Tyn Y Parc - The barn
from £44 /night help Price for guests, Nights
from £44 /night help Price for guests, Nights
Estimated nightly price based on a weekly stay. Excludes fees (if applicable). Enter your dates to see the total cost.
Barn / 4 bedrooms / sleeps 12
Availability Your dates are available
Barn / 4 bedrooms / sleeps 12
Note* If you find the week you require at Tyn Y Parc is not available, try property 310659 to see if it is free.
**** Prices held yet again at 2013 rates! ****
Situated just outside the village of Rhiw approximately 10 minutes drive from Aberdaron and Abersoch and nestled under the bulk of Mynydd Rhiw, Tyn Y Parc is set in some 16 acres and enjoys views over rolling countryside to Snowdonia and to the sea.
The woodlands, owned by the National Trust, abound in wildlife, are ideal for bird watchers, walkers, or for those wishing to relax and take advantage of its truly idyllic setting. There is a lakeside walk minutes walk through the gate into to the woodland and the beach is about 10 minutes walk away.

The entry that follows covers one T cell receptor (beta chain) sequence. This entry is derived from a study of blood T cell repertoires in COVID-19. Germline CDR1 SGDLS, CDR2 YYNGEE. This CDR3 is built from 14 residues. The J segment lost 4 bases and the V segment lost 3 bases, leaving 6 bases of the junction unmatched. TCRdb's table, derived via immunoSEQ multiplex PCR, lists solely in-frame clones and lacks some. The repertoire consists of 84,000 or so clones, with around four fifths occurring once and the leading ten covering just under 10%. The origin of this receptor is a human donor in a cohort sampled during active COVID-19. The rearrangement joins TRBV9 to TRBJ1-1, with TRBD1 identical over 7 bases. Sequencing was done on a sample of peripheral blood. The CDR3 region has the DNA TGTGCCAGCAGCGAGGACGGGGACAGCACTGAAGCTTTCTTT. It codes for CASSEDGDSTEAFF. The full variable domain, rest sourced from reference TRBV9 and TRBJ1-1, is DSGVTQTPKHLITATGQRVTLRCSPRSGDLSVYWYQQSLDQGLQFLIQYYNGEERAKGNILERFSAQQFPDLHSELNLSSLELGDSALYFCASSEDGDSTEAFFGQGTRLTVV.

Ideal for children to roam and explore with its tree house and swings and a 3' x 6' pool table for the evenings and fun family tournaments this property is popular every year.
The fascinating National Trust House at Plas-yn-Rhiw is a short walk away, and all of Llyn's attractions are easily reached by car.
Comprises; Large lounge/Diner with wood burning stove, (2 bags coal provided free. logs when available), TV with Freeview, DVD, kitchen/breakfast room with gas cooker, microwave, fridge, dishwasher, auto washing machine, cloakroom, toilet/wash sroom, bathroom/toilet with separate shower cubicle. 1 twin bedroom en-suite.
Large Lounge/Dining room, Kitchen, Main bathroom with toilet bath and shower, Toilet/washroom.
Sleeps 10 with 2 Folding Guest beds.
Bedroom 1 - 2 Single beds, En-suite bathroom.
Bedroom 2 - 1 Double bed,